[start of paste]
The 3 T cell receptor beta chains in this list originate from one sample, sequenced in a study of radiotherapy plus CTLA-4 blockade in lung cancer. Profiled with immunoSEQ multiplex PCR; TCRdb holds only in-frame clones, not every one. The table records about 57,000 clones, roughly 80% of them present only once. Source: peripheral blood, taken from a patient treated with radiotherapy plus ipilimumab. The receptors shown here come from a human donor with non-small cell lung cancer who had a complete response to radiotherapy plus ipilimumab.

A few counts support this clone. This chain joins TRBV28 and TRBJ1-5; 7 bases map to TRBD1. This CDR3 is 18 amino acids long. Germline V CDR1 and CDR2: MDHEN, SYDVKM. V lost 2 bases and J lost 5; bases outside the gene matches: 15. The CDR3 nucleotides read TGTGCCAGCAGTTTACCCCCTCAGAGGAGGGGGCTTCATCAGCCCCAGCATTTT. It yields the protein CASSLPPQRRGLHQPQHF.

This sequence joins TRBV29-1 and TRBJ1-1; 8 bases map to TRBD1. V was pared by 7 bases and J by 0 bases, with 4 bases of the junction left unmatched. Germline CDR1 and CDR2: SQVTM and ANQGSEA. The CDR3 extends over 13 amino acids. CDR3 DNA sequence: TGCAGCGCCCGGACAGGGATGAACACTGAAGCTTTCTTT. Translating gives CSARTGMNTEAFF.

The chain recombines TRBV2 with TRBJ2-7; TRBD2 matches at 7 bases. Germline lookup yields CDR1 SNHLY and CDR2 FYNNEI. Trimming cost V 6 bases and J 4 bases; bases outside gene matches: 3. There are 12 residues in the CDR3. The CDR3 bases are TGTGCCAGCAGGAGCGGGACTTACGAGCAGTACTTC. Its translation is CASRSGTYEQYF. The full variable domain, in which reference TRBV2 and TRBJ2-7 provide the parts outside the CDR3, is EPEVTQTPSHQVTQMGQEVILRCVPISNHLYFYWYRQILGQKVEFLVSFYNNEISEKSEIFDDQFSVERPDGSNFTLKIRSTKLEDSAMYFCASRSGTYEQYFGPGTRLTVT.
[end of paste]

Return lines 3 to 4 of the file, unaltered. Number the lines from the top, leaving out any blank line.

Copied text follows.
This sequence joins TRBV29-1 and TRBJ1-1; 8 bases map to TRBD1. V was pared by 7 bases and J by 0 bases, with 4 bases of the junction left unmatched. Germline CDR1 and CDR2: SQVTM and ANQGSEA. The CDR3 extends over 13 amino acids. CDR3 DNA sequence: TGCAGCGCCCGGACAGGGATGAACACTGAAGCTTTCTTT. Translating gives CSARTGMNTEAFF.

The chain recombines TRBV2 with TRBJ2-7; TRBD2 matches at 7 bases. Germline lookup yields CDR1 SNHLY and CDR2 FYNNEI. Trimming cost V 6 bases and J 4 bases; bases outside gene matches: 3. There are 12 residues in the CDR3. The CDR3 bases are TGTGCCAGCAGGAGCGGGACTTACGAGCAGTACTTC. Its translation is CASRSGTYEQYF. The full variable domain, in which reference TRBV2 and TRBJ2-7 provide the parts outside the CDR3, is EPEVTQTPSHQVTQMGQEVILRCVPISNHLYFYWYRQILGQKVEFLVSFYNNEISEKSEIFDDQFSVERPDGSNFTLKIRSTKLEDSAMYFCASRSGTYEQYFGPGTRLTVT.